IRI’s Djordje Todorovic Talks with Christine Petre about Tunisia’s Elections for Middle East Eye

Who are Tunisia’s potential kingmakers?
By Christine Petre

As Tunisia’s first election since the country’s new constitution is nearing, most focus has been on the two biggest parties, the Islamist Ennahdha and its opponent Nidaa Tounes. Both parties are set to dominate the election outcome.

However, few expect either of these parties to gain the majority of votes. Instead, earlier opinion polls suggest a third of the electoral votes for each party respectively, which may mean that another political coalition is on the horizon.

Cooperation, consensus and compromise have been key words during the country’s post-revolutionary political transition, praised by the international community.

The Trade Union Movement

The trade union movement in Tunisia effectively began in 1946, with the he establishment of the Tunisian General Union of Labour (UGTT).

Since then, the union quickly became political, fighting against French colonialism. In 2011, the UGTT chose to side with the people against the rule of former President Zine El Abidine Ben Ali, despite its strong ties to his party, the Constitutional Democratic Rally (RCD).

“UGTT is a very powerful institution in Tunisia, which comes from their historically important role,” said Djordje Todorovic, the International Republican Institute’s Resident Country, highlighting the union’s network of 150 offices across the country.

When the assassination of the leader of the left-wing Democratic Patriots Party Chokri Belaid spurred a political crisis between Ennahdha and oppositional parties, UGTT played a prominent role in the mediation of a ‘National Dialogue’, ultimately leading to a political consensus, which was followed by the finalisation of the constitution and the placing of an interim technocratic government in power.

Since the overthrow of Ben Ali’s RCD party, the new leader of UGTT Houcine Abbassi decided not to back a particular party.

However, the local branches of UGTT lean towards different political parties, said Todorovic. UGTT cooperates with political parties such as Ettakatol, The Popular Front, Nidaa Tounes, and, “there are also the more conservative branches of UGTT that are closer to Ennahdha,” Todorovic added.  

Small Political Parties

Before 2011 the political scene was dominated by Ben Ali’s RCD party, but since the revolution at least 160 political parties have emerged, according to the National Democratic Institute.

On Sunday the Tunisian people will have more than 1,300 different electoral lists (covering parties, unions and independent candidates) to choose from.

“There are so many parties,” sighted a middle-aged voter on the island of Djerba, uncertain for which he would cast his vote for this Sunday.

Ennahdha gained the majority of the National Constituent Assembly seats in the country’s last elections, which were the first democratic polls since the revolution. Ennahdha led a political coalition, referred to as the Troika, with The Congress Party of the Republic (CPR) and Ettakatol.

The centre-left CPR was founded in 2001 but was quickly banned from the political sphere. Its leader, human rights activist and current interim president Moncef Marzouki is also one of the candidates for the Presidential elections, due to be held on 23 November.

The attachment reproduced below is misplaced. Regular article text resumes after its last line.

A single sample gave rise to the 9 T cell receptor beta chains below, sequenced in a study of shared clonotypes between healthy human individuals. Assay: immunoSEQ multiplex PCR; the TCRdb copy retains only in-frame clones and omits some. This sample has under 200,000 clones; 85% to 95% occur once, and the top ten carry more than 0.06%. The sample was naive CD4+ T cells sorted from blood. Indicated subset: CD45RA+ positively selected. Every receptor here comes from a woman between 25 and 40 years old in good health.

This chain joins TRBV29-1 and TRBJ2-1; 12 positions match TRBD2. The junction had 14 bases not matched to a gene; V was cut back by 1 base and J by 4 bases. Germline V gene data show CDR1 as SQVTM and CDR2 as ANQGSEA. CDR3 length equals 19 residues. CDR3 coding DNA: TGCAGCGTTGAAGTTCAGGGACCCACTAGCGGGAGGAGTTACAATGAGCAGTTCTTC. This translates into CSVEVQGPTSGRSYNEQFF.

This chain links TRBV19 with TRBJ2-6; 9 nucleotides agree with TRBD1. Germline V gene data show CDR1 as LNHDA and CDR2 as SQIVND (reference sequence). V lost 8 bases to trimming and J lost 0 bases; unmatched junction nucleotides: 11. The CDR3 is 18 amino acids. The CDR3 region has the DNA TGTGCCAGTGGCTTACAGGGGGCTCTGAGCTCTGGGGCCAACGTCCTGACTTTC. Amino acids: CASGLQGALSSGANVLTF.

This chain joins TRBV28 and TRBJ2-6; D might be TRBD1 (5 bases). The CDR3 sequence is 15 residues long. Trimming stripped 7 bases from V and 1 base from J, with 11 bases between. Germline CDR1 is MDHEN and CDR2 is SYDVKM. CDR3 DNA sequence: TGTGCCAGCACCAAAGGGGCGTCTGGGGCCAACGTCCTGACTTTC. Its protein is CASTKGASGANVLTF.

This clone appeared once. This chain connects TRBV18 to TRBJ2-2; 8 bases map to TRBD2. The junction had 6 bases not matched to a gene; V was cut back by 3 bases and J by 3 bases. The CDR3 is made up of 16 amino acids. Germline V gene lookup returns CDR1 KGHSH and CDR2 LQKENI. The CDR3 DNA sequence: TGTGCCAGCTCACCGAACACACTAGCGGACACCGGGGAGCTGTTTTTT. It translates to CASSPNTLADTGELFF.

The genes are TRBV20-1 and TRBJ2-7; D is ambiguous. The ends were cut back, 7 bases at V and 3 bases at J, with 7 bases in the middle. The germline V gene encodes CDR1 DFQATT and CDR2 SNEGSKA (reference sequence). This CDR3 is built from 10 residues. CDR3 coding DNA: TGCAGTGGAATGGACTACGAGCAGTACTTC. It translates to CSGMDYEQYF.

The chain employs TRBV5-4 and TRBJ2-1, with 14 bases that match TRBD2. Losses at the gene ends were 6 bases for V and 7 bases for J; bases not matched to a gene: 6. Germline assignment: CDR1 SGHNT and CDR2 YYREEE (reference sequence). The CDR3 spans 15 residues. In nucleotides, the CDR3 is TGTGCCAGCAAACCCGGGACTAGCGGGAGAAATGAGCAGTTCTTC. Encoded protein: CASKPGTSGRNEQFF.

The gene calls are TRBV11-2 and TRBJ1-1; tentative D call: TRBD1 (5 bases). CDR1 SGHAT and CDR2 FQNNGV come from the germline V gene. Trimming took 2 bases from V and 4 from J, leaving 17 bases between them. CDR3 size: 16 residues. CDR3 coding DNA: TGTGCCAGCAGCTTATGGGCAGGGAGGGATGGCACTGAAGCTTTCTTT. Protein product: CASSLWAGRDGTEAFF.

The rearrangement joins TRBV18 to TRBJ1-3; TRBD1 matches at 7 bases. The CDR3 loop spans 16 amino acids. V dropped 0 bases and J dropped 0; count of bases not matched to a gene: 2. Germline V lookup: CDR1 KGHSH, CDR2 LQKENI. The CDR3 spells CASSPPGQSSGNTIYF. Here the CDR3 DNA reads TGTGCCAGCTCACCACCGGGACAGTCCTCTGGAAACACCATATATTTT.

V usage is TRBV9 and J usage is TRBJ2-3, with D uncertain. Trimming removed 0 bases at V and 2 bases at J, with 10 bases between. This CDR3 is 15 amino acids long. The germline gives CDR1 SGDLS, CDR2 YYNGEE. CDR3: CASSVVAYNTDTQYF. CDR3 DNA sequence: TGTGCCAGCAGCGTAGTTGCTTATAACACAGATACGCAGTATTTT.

The other political member of the Troika was Ettakatol, a centre-left party founded in 1994 but which wasn’t legalised until 2002.

“I chose Ettakatol because it was a socialist party and also a party that acted in opposition to Ben Ali,” explained former National Constituent Assembly member Lobna Jeribi.

Ettakatol’s leader Mustafa Ben Jaafar acts president of the National Constituent Assembly and is also running for presidency.

The Troika alliance stepped down in the beginning of 2014 to hand power to the technocrat government.

But political analyst Jerome Heurtaux thinks a future Troika coalition is unlikely. “Today the relationship between these parties is not very good,” he said, which potentially opens up for other coalitions involving the other smaller parties.

The Popular Front is a leftist coalition of several Marxist and nationalist political parties. Its spokesperson Hamma Hammami is the secretary general of the communist Workers’ Party. “This front has gained some strength that it didn’t have before,” argued Todorovic.

Secular party Al Joumhouri or the Republican Party, was established in 2012 and is headed by the president-candidate and veteran activist Ahmed Nejib Chebbi with women right’s defender Maya Jribi as its secretary-general.

Right-wing leaning Afek Tounes is a liberal political party, which became independent in 2013 and has since then continuously gained support. “I think Afek Tounes, which has been working very hard and is growing will have a bright future,” said Todorovic.

Free Patriotic Union (UPL) is a liberal party established after the revolution by wealthy businessman Slim Riahi, who is also running for presidency.
“Many people I have spoken to have said that they will support UPL,” commented Heurtaux.

A new coalition ahead?

Despite the domination of Ennahdha and Nidaa Tounes the small parties may be able to have an impact.

“I still think that the small parties have a chance of influence,” argued Todorovic, but added, “However, I don’t think any of these forces will be prevalent.”

Power-sharing and consensus building have been important aspects of Tunisia’s democratic transition and Ennahdha has officially announced its willingness to once again enter into a political coalition.

Islamist leader Rachid Ghannouchi recently declared its openness to a coalition with Nidaa Tounes.

“I wouldn’t exclude the possibility of a coalition between Ennahdha and Nidaa Tounes,” said Todorovic, concluding that “Tunisians are very pragmatic.”

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